As the Village Turns 

Shooting from the hip

You're in a small room with Betty Beedy, Doug Bruce, Will Perkins, Margaret Radford, Sallie Clark and a pack of men wearing plaid flannel shirts and carrying loaded handguns. You have:

A) An urge to leave before you're put in the uncomfortable position of having to take sides.

B) An even stronger urge to shout, in a joking manner: "Ready. Aim. Fire."

C) A seat at the recent El Paso County Board of Commissioners candidate forum sponsored by the Pikes Peak Firearms Coalition.

D) The feeling, as you gaze at Beedy, Bruce, Perkins, Radford and Clark, that you could become the village hero if you just had five buttocks-sized, stick-on bull's-eyes.

E) A brilliant idea for a new carnival game that would finally allow the Colorado State Fair to turn a profit.

The correct answer, of course, is C -- the county commission candidate forum hosted by the local gun group.

(Although another acceptable answer would be F: "Nearly enough cumulative brain power to run an electric pencil sharpener.")

Last week's event candidate/gun forum was held at the downtown VFW Hall. The site was chosen because of its convenient location and also because the Spencer Penrose Room at The Broadmoor was booked by members of the International Atheist Alliance. (Footnote: The atheists surprised even themselves by offering a prayer to God, begging him to fill some of our potholes and perhaps, in his infinite wisdom and mercy, even sending the village an actual snowplow.)

Anyway, the event went smoothly until it actually began. At that point, Bruce -- tax limitation guru, county commission candidate and owner of the majestic Rodent Haven Apartment Complex -- stormed the podium. Then, in his usual amiable and "Can't We All Just Get Along?" way, Bruce shot the first salvo of the evening. Specifically, he offered the opinion that the master of ceremonies was on the same intellectual level as Gazette publisher Ed Bircham.

After 40 minutes of angry exchanges between Bruce and a group I would call "everyone else," the issue of rules and procedures was settled. The rules were important, because on this night the gun people would endorse the county commission candidates, listening intently to each of them and then, in a loud and clear voice that would echo across the land, declare: "The $%^&*# rivets on this concealed crotch holster are giving me a terrible rash!"

Prior to the meeting, former County Commissioner Beedy handed out "Douglas Bruce For Commissioner" stickers to her legions of still-devoted followers ("normal, white Americans"). I asked what she'd been doing since leaving office a few years ago. She said she was working on her tree farm in Calhan, work that involves planting seeds and, when the trees reach the desired size, digging them up and selling them.

Working for the Bruce campaign is a way for farmer Betty to kill time while she waits for her crop to ripen. In 2094.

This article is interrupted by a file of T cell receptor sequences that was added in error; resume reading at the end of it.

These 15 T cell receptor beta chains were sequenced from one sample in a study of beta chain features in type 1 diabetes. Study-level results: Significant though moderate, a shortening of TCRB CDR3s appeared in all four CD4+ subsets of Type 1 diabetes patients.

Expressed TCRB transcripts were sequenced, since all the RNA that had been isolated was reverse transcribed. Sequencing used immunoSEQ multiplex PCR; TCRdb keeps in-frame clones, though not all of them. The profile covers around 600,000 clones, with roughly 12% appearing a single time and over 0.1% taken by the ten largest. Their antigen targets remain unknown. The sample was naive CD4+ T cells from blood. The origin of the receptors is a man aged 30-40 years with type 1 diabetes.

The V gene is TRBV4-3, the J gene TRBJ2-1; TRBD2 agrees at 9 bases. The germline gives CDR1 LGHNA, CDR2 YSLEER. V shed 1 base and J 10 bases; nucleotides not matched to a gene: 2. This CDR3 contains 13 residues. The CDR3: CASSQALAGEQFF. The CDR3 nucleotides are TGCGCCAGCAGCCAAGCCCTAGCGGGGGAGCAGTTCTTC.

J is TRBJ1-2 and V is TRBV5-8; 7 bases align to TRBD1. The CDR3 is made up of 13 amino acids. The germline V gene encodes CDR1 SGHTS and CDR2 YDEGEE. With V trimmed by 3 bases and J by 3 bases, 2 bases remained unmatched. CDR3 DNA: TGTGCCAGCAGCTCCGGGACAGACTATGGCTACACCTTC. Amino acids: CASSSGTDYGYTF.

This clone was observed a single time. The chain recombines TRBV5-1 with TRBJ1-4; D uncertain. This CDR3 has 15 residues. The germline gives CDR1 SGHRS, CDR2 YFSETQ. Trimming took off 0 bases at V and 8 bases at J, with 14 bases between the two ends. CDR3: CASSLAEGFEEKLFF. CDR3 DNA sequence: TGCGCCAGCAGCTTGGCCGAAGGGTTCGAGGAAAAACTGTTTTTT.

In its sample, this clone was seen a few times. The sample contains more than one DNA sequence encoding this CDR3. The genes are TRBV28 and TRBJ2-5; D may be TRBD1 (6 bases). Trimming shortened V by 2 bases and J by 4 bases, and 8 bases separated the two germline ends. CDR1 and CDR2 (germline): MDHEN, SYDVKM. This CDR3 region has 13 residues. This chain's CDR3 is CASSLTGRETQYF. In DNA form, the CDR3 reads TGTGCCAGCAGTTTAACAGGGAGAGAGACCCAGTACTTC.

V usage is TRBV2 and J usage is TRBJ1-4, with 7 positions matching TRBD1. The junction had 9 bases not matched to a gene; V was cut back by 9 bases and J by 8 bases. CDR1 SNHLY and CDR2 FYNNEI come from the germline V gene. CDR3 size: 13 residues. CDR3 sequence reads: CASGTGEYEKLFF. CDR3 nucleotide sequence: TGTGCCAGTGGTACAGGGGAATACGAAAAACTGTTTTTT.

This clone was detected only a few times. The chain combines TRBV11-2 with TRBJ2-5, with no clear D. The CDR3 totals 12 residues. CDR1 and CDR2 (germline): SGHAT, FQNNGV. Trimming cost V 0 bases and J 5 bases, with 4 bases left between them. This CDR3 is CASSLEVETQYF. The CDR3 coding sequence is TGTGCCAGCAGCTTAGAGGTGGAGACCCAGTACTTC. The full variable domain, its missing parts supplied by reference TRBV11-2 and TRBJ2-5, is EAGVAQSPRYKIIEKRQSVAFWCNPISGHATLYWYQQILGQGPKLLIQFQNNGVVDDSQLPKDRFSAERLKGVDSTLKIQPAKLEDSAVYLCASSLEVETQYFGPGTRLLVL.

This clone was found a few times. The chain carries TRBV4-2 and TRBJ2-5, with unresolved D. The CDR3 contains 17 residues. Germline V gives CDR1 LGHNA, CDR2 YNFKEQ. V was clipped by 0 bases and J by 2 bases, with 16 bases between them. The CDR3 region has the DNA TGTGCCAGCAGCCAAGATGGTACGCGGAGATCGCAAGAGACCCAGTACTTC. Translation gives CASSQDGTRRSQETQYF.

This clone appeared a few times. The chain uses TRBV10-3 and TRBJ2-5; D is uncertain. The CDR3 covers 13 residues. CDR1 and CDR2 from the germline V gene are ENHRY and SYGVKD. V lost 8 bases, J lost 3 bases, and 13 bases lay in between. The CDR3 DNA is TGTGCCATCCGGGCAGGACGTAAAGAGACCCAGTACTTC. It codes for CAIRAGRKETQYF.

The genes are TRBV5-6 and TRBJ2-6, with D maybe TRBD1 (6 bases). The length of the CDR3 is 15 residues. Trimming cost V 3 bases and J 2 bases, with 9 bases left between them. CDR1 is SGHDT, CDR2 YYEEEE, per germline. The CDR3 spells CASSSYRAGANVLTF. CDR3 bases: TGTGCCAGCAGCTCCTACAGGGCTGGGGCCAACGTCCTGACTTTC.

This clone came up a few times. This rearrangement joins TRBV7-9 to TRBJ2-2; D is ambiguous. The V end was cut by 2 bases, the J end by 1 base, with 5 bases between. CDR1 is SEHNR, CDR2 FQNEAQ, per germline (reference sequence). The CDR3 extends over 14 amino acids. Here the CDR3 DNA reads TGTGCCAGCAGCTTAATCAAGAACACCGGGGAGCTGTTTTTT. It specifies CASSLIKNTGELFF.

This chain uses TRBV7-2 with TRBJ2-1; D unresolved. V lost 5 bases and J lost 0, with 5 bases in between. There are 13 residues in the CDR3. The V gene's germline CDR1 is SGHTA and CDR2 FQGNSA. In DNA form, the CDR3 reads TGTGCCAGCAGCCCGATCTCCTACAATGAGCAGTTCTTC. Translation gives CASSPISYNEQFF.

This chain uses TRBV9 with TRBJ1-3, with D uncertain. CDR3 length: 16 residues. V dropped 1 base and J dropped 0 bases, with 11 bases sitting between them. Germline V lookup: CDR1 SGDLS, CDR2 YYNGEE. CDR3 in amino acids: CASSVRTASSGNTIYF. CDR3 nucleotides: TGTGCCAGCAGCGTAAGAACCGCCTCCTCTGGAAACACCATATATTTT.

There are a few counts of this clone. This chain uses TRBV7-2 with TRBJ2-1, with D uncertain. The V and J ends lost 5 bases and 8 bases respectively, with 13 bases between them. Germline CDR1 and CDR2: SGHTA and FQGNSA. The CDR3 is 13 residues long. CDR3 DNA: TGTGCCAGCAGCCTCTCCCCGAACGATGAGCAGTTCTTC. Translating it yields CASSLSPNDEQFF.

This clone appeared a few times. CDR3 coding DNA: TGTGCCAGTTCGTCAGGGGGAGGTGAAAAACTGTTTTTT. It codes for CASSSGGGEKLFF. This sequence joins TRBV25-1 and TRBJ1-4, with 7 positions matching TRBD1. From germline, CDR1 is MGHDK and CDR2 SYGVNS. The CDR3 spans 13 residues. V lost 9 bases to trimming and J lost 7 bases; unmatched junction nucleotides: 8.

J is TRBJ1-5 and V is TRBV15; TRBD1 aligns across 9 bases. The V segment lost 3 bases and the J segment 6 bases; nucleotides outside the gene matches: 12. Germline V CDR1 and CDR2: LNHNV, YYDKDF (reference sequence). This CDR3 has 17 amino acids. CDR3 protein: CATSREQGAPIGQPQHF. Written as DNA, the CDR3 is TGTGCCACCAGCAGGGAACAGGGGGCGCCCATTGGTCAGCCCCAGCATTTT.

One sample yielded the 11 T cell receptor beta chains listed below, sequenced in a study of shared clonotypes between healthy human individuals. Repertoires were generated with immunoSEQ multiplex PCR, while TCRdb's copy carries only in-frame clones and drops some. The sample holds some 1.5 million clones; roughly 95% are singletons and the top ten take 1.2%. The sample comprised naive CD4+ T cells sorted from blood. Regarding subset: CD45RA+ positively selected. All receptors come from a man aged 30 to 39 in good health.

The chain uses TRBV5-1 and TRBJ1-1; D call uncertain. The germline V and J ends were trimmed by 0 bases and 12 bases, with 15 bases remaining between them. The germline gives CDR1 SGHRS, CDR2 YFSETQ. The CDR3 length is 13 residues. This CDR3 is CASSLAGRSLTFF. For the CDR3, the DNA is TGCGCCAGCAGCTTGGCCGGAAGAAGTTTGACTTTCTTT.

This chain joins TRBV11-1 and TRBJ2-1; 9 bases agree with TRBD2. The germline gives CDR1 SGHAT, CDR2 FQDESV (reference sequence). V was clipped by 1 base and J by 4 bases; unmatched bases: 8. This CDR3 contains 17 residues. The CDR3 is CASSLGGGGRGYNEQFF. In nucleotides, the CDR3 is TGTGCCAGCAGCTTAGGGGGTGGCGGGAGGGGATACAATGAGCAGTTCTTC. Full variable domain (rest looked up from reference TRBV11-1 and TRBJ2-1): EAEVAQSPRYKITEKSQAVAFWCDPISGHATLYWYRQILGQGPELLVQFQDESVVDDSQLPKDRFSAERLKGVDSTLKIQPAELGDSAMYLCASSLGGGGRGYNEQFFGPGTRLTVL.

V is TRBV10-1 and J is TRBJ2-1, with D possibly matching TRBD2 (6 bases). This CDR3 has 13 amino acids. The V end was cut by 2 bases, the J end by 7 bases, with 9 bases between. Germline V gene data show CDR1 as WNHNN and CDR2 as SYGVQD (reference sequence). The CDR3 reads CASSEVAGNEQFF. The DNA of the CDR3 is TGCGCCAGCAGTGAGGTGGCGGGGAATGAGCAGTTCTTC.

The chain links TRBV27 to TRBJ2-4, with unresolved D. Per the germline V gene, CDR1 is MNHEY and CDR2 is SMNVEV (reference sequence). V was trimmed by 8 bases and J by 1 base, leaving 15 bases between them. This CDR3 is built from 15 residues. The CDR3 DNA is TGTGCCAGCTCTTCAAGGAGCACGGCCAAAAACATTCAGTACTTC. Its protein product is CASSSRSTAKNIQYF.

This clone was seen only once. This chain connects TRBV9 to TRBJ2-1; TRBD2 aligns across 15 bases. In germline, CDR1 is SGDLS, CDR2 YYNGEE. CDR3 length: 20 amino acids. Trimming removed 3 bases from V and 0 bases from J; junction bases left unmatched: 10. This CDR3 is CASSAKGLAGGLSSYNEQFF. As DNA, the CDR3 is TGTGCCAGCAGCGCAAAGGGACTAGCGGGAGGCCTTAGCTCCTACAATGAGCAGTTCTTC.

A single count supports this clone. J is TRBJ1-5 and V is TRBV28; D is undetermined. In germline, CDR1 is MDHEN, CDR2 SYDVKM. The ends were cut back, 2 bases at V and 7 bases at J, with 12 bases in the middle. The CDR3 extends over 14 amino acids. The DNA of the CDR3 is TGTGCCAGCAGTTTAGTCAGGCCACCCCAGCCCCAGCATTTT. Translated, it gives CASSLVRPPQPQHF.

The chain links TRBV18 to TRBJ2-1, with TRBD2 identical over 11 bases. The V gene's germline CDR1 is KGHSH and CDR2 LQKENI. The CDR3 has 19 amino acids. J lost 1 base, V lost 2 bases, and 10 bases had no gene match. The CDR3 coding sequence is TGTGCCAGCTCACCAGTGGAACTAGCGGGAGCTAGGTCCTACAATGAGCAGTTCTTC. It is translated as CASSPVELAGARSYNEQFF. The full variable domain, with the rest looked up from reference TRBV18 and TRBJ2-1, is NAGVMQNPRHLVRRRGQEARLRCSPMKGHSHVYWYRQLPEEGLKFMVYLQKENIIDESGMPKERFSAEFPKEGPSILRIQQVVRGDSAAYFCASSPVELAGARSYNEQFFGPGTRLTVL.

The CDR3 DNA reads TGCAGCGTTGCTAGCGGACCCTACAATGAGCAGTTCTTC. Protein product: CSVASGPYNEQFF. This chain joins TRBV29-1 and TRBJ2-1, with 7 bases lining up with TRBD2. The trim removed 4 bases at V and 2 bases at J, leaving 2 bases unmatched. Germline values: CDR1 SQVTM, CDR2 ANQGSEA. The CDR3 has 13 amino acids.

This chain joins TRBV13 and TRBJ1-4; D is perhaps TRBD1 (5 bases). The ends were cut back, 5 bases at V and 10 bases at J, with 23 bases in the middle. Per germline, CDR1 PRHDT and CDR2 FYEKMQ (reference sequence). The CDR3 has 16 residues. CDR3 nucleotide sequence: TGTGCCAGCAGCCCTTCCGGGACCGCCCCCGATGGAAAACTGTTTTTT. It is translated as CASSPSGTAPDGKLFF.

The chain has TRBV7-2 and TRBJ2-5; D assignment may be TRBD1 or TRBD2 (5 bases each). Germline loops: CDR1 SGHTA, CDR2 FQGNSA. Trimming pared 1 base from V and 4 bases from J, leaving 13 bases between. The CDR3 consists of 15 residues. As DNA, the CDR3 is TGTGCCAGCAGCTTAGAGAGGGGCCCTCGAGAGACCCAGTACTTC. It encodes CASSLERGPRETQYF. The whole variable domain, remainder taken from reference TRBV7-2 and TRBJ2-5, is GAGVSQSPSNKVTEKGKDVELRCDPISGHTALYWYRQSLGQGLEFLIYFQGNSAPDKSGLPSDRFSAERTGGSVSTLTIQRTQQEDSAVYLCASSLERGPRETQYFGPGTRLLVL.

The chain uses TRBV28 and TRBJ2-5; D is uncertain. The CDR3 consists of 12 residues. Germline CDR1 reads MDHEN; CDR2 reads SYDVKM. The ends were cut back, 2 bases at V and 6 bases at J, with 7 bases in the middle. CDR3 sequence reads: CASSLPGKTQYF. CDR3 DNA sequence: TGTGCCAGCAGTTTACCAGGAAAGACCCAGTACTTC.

After the long delay, the meeting began. (My favorite actual line from Bruce during the pre-meeting rules fight was: "... because 70 percent is lower than 80 percent of the 90 percent." This caused the first six rows of men to rummage through their clothing, trying to get to their calculators without accidentally spraying the room with machine gun fire.)

Here now, some actual highlights.

Bruce: "I've kept a copy of the Constitution next to my heart for 30 years." This reference to a heart came as quite a shock -- coming from Doug "the Tin Man" Bruce. (To show his support for Tin Man, Gazette publisher Bircham began pulling handfuls of straw out of his own head.)

Radford: "I live my traditional family values every day." (This had nothing whatsoever to do with the gun debate. It did, however, earn Margaret a $1,000 performance bonus from Focus on the Family.)

Sallie Clark: "Thank you for inviting me here tonight. I believe I answered the questions the way you wanted to hear it." (Another slip-up like that and she'll have to hand in her Association of Career Politicians membership card.)

District 2 candidate and Firearms Coalition president Bernie Herpin: "I support concealed weapons. And I support the Vermont gun-carry laws." (I'm not positive, but I believe residents of Vermont don't need a permit to carry any type of gun, as long as they carry it in a bucket of maple syrup.)

Will Perkins, the not-getting-any-younger, anti-gay Amendment 2 author and firearms coalition member who showed up to vote on the endorsements: "Charlton Heston ... now there's a straight man! Yes!"

(OK. I made that one up. Will sat silently throughout the meeting, seemingly thinking about the November presidential election and whether to vote for Lincoln or Douglas.)

The real shocker, however, came from ex-City Council member Clark and current member Radford. Clark said she has a concealed weapons permit. (As I understand it, her weapon is Smith & Wesson's popular Relentless Badgering model.) And Radford said she likes to shoot her late father's antique .22-caliber rifle (whenever she can get District 2 rival Bruce to hold still long enough to get off a good shot).

Here's the shocker: Clark and Radford said they believe it should be legal to carry concealed weapons into our schools.


Anyway, at the end of the night the gun folks issued their endorsements: both Bruce and Herpin in District 2, Clark in District 3 and little-known Auddie Cox in District 4.

Which made me think maybe we should try to lure Beedy off her farm and back into politics.

Just until harvest time.

-- richt@csindy.com


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